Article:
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German pop star confesses in HIV trial

A German pop star made a tearful courtroom apology for keeping her HIV status a secret from her sexual partners, before being confronted by an ex-lover who contracted the virus.

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“I am so sorry,” the 28-year-old Nadja Benaissa, dressed in a purple shirt, jeans and with her hair tied back, told the court in Darmstadt near Frankfurt.

She denied however intending to infect anyone with the virus that causes AIDS as she went on trial for grievous bodily harm. If convicted the mother-of-one faces between six months and 10 years in prison.

“When I was arrested I realised that the way that I had dealt with the illness had been wrong … I made a big mistake,” her lawyer quoted her as saying in a statement read out to the court.

Benaissa, a member of the all-female pop group No Angels, was arrested in April 2009 just as she was about to perform at a Frankfurt nightclub. She was held in custody for 10 days before being released.

In February this year she was charged with causing bodily harm and attempting to cause bodily harm. A verdict is due on on August 26.

According to the charge sheet, she had unprotected sex on five occasions between 2000 and 2004 with three men and did not tell them she was infected.

One of them subsequently found out he also had the virus but it remains to be established whether it was having sex with Benaissa which infected him.

The man, whose name was not released and who is a plaintiff in the trial, told the court he had found out about Benaissa being HIV positive from her aunt and went to his doctor for a blood test straight away.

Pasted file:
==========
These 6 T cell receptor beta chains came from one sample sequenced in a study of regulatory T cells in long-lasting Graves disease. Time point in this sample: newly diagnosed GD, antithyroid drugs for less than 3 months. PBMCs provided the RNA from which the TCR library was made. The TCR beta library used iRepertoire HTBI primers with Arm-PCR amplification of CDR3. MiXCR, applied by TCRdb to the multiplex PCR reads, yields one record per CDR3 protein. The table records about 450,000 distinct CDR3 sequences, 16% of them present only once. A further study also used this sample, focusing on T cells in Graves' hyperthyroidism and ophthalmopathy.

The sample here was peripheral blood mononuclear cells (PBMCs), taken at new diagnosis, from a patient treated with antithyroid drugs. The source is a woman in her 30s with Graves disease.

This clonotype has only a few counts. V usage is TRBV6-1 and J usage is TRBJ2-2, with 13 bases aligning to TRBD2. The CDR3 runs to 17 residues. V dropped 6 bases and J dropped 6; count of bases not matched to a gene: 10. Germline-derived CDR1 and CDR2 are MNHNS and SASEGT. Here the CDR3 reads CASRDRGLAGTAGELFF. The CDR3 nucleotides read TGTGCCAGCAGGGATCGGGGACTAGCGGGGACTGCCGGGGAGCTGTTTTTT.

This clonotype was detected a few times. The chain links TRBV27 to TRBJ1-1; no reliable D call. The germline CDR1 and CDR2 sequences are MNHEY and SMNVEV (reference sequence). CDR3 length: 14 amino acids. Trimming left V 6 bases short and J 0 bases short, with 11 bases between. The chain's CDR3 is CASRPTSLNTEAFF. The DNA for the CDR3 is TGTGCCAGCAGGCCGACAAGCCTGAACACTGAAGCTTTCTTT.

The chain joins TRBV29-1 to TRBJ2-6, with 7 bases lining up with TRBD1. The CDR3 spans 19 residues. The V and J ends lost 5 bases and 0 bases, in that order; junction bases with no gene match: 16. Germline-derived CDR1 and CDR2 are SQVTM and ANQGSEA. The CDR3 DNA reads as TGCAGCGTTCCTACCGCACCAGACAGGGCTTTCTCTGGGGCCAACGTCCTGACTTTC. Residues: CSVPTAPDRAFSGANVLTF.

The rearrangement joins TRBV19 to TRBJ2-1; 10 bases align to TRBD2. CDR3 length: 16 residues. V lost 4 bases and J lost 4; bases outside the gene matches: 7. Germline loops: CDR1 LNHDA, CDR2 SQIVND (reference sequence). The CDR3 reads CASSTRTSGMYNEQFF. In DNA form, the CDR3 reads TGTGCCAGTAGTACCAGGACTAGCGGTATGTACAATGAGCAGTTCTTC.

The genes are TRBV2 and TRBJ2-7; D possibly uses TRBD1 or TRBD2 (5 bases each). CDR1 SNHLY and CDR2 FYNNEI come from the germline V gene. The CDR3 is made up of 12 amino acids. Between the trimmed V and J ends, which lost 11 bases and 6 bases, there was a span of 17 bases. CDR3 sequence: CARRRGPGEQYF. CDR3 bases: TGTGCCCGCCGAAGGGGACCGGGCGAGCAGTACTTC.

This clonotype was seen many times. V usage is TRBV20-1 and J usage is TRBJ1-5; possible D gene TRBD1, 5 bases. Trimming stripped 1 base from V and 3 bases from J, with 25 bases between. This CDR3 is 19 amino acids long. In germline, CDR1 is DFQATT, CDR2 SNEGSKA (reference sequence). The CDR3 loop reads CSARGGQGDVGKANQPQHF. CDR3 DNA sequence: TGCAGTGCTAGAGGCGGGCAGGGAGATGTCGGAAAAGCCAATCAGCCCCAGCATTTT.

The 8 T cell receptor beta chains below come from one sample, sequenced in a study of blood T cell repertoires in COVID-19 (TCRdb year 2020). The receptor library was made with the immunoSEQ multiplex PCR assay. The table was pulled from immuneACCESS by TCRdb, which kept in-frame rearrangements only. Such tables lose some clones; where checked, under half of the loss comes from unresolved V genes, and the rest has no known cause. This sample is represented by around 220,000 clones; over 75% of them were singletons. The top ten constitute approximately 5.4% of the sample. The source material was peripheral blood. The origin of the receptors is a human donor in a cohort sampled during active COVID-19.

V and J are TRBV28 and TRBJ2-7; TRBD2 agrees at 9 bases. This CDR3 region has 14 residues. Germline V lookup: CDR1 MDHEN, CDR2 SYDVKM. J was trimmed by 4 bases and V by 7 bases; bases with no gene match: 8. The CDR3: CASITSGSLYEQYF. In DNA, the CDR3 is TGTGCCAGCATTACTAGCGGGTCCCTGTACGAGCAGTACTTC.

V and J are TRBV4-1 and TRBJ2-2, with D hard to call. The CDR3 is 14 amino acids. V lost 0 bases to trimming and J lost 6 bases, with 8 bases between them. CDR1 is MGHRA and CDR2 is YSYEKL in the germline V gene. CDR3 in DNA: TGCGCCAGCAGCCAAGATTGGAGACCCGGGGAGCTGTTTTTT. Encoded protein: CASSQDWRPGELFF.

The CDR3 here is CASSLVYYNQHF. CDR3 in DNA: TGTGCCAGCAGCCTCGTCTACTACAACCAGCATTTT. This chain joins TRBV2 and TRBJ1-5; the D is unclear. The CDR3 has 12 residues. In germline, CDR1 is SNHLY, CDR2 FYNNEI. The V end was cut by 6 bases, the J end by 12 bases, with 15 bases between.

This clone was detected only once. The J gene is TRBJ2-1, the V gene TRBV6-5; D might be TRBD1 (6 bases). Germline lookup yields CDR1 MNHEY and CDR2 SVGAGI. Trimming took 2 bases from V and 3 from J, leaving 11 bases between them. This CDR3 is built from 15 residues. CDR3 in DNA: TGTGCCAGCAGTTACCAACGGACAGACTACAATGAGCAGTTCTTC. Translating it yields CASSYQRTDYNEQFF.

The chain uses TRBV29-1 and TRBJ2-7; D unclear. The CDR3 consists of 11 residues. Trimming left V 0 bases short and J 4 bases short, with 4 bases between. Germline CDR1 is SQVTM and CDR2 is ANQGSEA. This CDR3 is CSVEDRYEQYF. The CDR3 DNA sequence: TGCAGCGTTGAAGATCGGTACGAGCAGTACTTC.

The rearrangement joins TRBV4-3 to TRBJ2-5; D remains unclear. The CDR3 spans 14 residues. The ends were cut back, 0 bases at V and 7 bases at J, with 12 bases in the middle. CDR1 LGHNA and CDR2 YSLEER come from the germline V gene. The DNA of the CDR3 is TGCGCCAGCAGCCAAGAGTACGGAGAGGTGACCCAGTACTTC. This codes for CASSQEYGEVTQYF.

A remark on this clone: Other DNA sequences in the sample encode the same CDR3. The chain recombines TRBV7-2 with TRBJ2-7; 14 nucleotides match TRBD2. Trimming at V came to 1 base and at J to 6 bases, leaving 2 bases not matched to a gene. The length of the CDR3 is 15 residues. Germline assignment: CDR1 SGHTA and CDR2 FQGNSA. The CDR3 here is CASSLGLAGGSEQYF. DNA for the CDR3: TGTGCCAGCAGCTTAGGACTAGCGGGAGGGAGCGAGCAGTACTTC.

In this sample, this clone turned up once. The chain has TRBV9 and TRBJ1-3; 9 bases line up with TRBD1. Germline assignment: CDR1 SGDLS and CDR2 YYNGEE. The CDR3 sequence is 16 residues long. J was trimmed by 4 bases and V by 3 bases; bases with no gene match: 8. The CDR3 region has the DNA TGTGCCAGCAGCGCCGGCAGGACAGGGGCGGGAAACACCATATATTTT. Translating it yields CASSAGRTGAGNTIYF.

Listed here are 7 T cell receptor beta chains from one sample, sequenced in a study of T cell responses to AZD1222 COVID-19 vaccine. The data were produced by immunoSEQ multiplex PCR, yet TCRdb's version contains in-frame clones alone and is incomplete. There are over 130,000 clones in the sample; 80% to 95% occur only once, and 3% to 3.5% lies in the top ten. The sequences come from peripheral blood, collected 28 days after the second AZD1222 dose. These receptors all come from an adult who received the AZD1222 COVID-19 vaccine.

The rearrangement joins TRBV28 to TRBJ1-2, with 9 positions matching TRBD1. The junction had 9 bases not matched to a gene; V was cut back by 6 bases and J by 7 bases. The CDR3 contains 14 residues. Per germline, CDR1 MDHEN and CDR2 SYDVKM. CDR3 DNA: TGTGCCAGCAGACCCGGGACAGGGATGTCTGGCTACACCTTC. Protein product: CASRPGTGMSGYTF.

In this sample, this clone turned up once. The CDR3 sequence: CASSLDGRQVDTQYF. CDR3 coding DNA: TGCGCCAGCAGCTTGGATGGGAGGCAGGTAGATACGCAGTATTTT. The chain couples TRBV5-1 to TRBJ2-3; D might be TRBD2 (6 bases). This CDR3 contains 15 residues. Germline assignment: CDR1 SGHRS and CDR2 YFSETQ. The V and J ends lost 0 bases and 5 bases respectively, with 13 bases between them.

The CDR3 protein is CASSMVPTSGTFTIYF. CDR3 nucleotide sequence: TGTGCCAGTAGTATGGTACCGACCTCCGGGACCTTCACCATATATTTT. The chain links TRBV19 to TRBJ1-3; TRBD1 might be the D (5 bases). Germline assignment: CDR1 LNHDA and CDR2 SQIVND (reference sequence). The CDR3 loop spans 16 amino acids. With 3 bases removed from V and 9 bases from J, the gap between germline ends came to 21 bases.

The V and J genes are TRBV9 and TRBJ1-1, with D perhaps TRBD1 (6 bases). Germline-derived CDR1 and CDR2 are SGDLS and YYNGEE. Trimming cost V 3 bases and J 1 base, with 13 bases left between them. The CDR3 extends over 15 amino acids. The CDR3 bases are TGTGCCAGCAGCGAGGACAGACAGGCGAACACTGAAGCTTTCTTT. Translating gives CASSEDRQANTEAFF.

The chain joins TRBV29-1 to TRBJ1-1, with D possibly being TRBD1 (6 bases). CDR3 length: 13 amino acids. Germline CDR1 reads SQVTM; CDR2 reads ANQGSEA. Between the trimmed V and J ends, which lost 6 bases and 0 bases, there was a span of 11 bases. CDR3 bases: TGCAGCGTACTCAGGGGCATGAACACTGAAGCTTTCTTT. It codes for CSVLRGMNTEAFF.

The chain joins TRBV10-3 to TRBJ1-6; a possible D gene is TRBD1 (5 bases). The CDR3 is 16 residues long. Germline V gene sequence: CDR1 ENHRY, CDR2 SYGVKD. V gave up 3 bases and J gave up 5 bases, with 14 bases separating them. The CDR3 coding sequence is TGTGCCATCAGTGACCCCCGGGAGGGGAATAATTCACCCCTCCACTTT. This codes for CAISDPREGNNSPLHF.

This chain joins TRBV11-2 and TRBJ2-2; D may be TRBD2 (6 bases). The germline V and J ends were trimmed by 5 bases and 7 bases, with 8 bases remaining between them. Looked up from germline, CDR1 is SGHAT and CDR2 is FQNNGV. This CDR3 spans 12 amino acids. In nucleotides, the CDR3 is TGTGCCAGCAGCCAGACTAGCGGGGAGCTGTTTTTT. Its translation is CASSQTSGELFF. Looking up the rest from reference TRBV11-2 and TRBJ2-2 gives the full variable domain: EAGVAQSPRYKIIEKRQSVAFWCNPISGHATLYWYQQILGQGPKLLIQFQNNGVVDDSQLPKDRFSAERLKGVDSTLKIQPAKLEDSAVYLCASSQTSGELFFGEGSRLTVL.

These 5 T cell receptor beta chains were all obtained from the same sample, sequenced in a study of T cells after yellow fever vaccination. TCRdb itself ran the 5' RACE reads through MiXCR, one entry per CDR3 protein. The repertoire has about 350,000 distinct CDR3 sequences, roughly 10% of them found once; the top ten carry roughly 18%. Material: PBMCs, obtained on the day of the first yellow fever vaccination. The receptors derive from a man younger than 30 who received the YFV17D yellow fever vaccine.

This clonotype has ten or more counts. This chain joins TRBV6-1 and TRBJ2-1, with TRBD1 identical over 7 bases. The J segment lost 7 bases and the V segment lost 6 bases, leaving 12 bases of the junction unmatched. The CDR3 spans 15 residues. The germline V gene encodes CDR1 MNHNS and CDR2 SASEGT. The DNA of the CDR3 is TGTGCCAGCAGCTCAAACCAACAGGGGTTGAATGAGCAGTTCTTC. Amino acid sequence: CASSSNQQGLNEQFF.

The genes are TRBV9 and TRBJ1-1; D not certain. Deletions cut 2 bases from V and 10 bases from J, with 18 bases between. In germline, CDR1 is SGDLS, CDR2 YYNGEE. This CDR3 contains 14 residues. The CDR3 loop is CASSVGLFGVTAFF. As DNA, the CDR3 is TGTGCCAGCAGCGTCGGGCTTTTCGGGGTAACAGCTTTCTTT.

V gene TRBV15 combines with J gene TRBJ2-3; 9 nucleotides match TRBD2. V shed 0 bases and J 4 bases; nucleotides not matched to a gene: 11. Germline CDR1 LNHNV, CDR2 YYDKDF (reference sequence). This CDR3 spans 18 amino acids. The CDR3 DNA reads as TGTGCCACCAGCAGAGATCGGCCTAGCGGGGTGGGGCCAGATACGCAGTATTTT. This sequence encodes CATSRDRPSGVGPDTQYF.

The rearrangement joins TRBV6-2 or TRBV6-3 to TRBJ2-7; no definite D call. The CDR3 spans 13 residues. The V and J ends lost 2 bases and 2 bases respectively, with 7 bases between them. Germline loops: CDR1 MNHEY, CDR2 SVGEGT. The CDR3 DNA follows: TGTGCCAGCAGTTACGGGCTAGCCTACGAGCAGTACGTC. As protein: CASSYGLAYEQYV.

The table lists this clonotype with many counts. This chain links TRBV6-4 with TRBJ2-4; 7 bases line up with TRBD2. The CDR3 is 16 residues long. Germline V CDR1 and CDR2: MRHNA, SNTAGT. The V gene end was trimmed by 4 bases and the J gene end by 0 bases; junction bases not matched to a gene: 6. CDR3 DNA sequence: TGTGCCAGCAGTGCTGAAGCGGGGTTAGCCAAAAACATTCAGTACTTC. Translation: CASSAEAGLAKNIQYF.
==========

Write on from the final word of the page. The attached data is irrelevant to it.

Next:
“A few hours later the doctor rang and told me to come over. I went to pick up the results with my brother,” and found out he was infected, he told the court.

“You have created a lot of suffering in the world,” he told the singer.

Benaissa, who says she found out she was HIV positive in 1999, when she was 16 years old and three months pregnant, said she had been told by doctors that the risk of passing on the virus was “practically zero.”

She also feared that coming clean “would probably have meant the end for No Angels,” her lawyer, Oliver Wallasch, told the court.

No Angels shot to fame in 2000 thanks to a television talent show and had a string of hits in central Europe before splitting up in 2003. They reformed in 2007 and competed in the 2008 Eurovision Song Contest.

Before her arrest the fact that Benaissa, who is half Moroccan, was HIV positive was not publicly known.

When she was charged the news was leaked to the press, sparking a debate about trial by media in a country that partly for historical reasons is highly sensitive about privacy and the presumption of innocence.

The other three members of No Angels were among around 20 witnesses due to testify in the trial, which was being held in a youth court because the first alleged incident took place in 2000 when Benaissa was 17.

In a television interview in July 2009 the singer, who admitted being addicted to crack cocaine when she was 14, talked about living with being HIV positive.

“I can’t just go anywhere I like and be free and be a normal person. I now have this stamp. I will do my best to make the most of it,” she said.

“I am actually completely healthy, not sick. I am HIV positive. Being HIV positive doesn’t mean being ill. If the disease breaks out it is called AIDS. I have a completely normal life expectancy.”

In October an authorised biography of the the singer, who is rumoured to be considering leaving No Angels, is due to be released with the title, “Nadja Benaissa — Everything is going to be alright.”

The trial was due to resume on Thursday.

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